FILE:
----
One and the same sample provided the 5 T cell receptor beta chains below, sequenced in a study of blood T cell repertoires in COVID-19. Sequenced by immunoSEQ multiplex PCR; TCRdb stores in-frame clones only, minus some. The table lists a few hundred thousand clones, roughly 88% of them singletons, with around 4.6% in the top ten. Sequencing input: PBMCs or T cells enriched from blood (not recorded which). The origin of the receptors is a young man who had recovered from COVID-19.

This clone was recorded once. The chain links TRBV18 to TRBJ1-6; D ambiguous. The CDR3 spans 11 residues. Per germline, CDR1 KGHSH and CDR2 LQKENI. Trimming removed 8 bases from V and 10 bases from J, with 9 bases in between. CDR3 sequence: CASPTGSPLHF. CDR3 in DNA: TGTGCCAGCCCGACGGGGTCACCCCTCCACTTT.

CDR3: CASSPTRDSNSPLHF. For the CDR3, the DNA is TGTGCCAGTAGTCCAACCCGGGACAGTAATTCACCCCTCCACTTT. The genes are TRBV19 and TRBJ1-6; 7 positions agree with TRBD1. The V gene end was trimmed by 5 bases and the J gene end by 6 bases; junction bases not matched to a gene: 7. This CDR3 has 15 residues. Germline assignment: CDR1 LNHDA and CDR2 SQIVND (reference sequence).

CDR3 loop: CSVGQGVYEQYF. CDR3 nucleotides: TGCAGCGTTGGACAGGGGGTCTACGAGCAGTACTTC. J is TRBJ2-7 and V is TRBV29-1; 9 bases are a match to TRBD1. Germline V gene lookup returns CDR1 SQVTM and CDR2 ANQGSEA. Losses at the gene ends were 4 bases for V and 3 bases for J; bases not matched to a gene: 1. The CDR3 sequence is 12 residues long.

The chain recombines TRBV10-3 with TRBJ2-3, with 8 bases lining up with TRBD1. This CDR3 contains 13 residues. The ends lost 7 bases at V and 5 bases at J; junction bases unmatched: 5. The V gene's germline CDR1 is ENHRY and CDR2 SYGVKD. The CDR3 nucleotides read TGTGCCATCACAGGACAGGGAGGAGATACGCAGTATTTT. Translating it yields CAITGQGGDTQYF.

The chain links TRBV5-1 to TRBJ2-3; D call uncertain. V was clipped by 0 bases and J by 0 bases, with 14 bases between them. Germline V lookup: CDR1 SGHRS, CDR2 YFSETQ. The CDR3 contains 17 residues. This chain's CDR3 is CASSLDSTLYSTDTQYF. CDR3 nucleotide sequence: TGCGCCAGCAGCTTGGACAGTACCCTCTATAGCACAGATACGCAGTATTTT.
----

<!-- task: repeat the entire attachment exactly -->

One and the same sample provided the 5 T cell receptor beta chains below, sequenced in a study of blood T cell repertoires in COVID-19. Sequenced by immunoSEQ multiplex PCR; TCRdb stores in-frame clones only, minus some. The table lists a few hundred thousand clones, roughly 88% of them singletons, with around 4.6% in the top ten. Sequencing input: PBMCs or T cells enriched from blood (not recorded which). The origin of the receptors is a young man who had recovered from COVID-19.

This clone was recorded once. The chain links TRBV18 to TRBJ1-6; D ambiguous. The CDR3 spans 11 residues. Per germline, CDR1 KGHSH and CDR2 LQKENI. Trimming removed 8 bases from V and 10 bases from J, with 9 bases in between. CDR3 sequence: CASPTGSPLHF. CDR3 in DNA: TGTGCCAGCCCGACGGGGTCACCCCTCCACTTT.

CDR3: CASSPTRDSNSPLHF. For the CDR3, the DNA is TGTGCCAGTAGTCCAACCCGGGACAGTAATTCACCCCTCCACTTT. The genes are TRBV19 and TRBJ1-6; 7 positions agree with TRBD1. The V gene end was trimmed by 5 bases and the J gene end by 6 bases; junction bases not matched to a gene: 7. This CDR3 has 15 residues. Germline assignment: CDR1 LNHDA and CDR2 SQIVND (reference sequence).

CDR3 loop: CSVGQGVYEQYF. CDR3 nucleotides: TGCAGCGTTGGACAGGGGGTCTACGAGCAGTACTTC. J is TRBJ2-7 and V is TRBV29-1; 9 bases are a match to TRBD1. Germline V gene lookup returns CDR1 SQVTM and CDR2 ANQGSEA. Losses at the gene ends were 4 bases for V and 3 bases for J; bases not matched to a gene: 1. The CDR3 sequence is 12 residues long.

The chain recombines TRBV10-3 with TRBJ2-3, with 8 bases lining up with TRBD1. This CDR3 contains 13 residues. The ends lost 7 bases at V and 5 bases at J; junction bases unmatched: 5. The V gene's germline CDR1 is ENHRY and CDR2 SYGVKD. The CDR3 nucleotides read TGTGCCATCACAGGACAGGGAGGAGATACGCAGTATTTT. Translating it yields CAITGQGGDTQYF.

The chain links TRBV5-1 to TRBJ2-3; D call uncertain. V was clipped by 0 bases and J by 0 bases, with 14 bases between them. Germline V lookup: CDR1 SGHRS, CDR2 YFSETQ. The CDR3 contains 17 residues. This chain's CDR3 is CASSLDSTLYSTDTQYF. CDR3 nucleotide sequence: TGCGCCAGCAGCTTGGACAGTACCCTCTATAGCACAGATACGCAGTATTTT.